Version tested: PlayStation 2
Fighting fire with fire. Sometimes it's the only thing to do when a game turns up the heat on its customer and decides to do everything it can to pour cold water all over your fun.
It all looked so promising for Konami's heroic rescue 'em up - a wonderfully original third person action title (It's not a license! It's not a sequel!) that has players hot footing it around performing death-defying rescue missions in various flaming environments, with the basic aim to get as many survivors out as possible.
Armed with a hose and an axe, you control Dean McGregor on a series of quick-fire (pardon the pun, again) missions to get to a handful of survivors before they perish. Radio communication with your chief keeps you informed of key information, such as how many survivors there are left, while a mini MGS-style radar map provides an instant reference to where to head.
Using what appears to be tech not dissimilar to Silent Hill, initial impressions are good, with an engine more than capable of rendering the flaming environments with a good deal of depth and atmosphere.
The problems start with the typically throwaway voiceovers and plot, which builds on the premise that hungry young newshound Emilie Arvin will go to almost any lengths to get the scoop on the mystery building around the eruption of these fires. Suffice to say that unlike the celebrated Silent Hill and Metal Gear Solid cinematics, these bear more of a resemblance to the cheesy old school Japlish of Silent Scope - in more ways than one.
Arcade principles extend to the gameplay too, which quickly settles into a predicable pattern reminiscent of light gun shooters, with mini-missions lasting no more than a couple of minutes, each taking place within a bigger environment, eventually climaxing with the dousing of a 'boss' fire.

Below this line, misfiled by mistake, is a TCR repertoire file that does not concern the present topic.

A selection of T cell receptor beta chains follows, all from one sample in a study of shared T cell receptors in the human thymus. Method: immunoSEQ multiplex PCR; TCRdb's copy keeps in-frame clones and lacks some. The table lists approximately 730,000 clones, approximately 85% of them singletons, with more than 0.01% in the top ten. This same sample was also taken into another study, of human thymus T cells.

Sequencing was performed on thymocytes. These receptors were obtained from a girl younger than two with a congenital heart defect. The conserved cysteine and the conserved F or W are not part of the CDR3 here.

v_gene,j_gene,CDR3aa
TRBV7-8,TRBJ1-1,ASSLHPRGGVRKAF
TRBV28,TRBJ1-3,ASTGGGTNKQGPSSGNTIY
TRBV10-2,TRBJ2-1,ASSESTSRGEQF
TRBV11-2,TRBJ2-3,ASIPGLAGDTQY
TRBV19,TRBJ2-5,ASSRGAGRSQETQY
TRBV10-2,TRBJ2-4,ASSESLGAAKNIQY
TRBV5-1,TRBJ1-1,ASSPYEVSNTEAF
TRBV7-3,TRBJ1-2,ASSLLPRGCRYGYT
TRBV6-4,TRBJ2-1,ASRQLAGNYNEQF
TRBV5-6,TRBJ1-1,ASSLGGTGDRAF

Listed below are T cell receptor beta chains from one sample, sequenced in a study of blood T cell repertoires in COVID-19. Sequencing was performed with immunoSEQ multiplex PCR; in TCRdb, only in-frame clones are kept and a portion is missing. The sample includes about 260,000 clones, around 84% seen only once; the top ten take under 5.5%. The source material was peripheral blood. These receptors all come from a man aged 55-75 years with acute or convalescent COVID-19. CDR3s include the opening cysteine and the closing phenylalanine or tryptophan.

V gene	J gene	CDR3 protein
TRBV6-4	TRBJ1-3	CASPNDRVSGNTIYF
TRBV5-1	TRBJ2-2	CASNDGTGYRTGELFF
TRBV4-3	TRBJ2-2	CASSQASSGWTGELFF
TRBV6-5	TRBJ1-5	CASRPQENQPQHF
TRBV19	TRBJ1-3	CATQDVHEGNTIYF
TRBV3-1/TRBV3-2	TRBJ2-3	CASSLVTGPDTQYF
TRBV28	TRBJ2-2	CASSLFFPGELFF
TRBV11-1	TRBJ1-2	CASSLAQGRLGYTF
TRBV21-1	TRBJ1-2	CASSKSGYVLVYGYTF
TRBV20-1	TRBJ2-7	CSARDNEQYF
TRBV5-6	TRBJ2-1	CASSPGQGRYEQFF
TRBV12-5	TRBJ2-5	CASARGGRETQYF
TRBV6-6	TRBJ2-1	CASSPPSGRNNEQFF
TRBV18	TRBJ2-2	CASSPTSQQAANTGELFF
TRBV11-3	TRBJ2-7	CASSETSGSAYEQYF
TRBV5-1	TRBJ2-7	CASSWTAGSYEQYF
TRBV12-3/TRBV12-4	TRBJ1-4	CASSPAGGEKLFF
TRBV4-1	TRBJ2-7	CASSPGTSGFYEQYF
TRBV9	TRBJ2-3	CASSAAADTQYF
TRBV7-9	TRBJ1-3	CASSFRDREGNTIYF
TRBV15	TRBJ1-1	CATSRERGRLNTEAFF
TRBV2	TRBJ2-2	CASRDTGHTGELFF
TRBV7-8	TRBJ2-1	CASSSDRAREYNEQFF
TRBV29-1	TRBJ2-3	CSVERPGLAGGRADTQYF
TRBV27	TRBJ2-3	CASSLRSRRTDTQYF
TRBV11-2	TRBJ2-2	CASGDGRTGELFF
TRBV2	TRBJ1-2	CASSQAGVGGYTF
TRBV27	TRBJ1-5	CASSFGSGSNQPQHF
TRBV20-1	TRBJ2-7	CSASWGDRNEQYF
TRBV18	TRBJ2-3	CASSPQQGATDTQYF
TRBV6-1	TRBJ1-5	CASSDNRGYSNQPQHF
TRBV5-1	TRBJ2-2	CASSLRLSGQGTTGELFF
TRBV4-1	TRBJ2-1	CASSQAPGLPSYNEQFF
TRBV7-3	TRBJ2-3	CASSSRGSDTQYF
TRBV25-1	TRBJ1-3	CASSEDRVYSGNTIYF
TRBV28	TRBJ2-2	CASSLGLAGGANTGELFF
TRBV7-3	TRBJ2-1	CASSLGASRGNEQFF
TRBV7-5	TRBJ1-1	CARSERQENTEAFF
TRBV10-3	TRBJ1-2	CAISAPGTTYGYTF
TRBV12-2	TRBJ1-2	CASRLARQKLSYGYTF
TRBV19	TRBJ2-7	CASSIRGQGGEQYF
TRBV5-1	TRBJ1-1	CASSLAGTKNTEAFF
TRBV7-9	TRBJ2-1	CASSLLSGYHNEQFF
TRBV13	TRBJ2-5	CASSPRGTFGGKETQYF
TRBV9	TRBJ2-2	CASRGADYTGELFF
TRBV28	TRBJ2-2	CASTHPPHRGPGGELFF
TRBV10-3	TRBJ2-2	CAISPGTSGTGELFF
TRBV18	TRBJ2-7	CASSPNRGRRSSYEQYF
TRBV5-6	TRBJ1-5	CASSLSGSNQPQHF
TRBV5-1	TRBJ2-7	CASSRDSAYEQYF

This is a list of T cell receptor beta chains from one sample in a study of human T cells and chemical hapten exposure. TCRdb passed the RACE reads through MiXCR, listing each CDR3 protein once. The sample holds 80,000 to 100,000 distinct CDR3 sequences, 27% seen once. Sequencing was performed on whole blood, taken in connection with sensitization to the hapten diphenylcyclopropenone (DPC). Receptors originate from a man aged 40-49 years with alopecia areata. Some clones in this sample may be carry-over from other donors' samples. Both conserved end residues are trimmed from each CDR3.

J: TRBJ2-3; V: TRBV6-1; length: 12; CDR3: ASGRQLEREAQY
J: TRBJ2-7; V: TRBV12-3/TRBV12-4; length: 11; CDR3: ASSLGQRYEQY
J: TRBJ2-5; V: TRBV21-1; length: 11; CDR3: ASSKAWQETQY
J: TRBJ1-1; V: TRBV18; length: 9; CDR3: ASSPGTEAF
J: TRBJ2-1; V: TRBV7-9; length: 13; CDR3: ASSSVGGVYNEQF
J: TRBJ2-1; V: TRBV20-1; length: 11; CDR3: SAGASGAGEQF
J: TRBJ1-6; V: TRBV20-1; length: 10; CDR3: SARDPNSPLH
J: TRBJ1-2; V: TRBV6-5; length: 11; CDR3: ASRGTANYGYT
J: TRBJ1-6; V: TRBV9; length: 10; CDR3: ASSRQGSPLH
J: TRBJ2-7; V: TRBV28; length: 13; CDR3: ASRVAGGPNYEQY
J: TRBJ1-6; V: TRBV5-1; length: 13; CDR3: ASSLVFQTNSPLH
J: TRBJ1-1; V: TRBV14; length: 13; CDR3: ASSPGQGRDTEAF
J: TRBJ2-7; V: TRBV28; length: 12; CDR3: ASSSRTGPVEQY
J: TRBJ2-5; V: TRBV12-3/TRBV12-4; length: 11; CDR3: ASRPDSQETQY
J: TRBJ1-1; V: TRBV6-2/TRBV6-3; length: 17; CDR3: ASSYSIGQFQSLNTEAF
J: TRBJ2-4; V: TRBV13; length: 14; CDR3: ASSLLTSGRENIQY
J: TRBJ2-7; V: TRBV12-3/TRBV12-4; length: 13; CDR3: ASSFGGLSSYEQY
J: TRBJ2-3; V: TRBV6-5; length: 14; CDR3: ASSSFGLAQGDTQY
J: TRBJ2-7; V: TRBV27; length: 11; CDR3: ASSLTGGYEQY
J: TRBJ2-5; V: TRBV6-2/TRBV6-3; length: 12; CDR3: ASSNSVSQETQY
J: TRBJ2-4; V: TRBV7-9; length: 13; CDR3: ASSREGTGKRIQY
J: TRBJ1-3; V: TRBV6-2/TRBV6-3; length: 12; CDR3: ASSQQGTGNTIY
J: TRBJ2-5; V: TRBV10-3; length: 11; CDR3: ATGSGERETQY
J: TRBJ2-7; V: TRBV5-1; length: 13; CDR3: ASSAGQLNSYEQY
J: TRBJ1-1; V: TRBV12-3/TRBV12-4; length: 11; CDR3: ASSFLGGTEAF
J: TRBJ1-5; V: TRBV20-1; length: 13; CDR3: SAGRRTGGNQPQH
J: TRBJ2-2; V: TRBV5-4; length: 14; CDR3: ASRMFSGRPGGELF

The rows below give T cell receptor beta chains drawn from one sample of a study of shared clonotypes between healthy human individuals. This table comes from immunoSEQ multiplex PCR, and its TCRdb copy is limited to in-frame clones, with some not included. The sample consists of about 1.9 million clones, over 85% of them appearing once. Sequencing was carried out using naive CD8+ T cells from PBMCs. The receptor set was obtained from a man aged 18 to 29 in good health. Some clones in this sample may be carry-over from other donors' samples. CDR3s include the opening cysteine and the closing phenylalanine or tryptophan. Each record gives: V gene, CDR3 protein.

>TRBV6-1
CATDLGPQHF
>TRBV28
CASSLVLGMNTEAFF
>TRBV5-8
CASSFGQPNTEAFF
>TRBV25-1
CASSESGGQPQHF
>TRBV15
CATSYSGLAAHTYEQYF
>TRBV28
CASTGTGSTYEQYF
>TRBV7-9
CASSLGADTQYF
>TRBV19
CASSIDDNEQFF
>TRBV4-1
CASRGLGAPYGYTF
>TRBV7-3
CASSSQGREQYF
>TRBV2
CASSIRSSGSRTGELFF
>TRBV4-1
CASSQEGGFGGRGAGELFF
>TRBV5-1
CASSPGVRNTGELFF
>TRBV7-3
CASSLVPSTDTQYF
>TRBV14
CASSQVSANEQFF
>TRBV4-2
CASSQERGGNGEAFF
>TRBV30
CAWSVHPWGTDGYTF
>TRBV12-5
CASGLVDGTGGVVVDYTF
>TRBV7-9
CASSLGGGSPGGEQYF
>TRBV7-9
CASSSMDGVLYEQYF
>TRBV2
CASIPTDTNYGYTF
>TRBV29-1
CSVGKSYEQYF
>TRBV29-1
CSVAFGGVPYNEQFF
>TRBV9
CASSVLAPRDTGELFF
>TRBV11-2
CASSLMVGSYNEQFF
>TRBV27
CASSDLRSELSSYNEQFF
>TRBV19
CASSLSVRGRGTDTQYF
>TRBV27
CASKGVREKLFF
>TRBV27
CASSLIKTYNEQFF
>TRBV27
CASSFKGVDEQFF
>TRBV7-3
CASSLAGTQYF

But the initial novelty value of squirting a hose around with gay abandon is more or less immediately compromised by the repetitive nature of the gameplay, and control issues which turn basic tasks such as movement and camera manipulation into a chore. McGregor lumbers around the environment punch drunk, while minute tweaks of the camera view with the right stick sends the view lurching wildly. The game offers a simpler version of the controls without camera control, but it offers little respite to the feeling of not being fully in command.
Once novelty firmly gives into repetition, the game ups the ante with more environmental hazards to negotiate, such as gas leaks and electrical spikes requiring careful movement, and prescribed use of the environment to crawl through ventilation ducts and even leaps of faith across ropes. Other hazardous anomalies such as sentries make life more difficult, while the bizarre concept of boss fires usually means switching your nozzle onto long range and ducking out of the way of whatever 'attacks' it has - usually fire, as it happens. Lots and lots of it.
When Firefighter F.D.18 plopped through the mailbox unheralded it sounded a curious concept, and we were keen to see if Konami's Tokyo studio has come good on its promise to promote new game ideas. You certainly can't fault Firefighter F.D 18 for fiery originality, but its ambitions are cruelly extinguished by overly simplistic game design and a clunky control system makes it the kind of cult curiosity that only the true hardcore would ever dare parting cash for.
5 / 10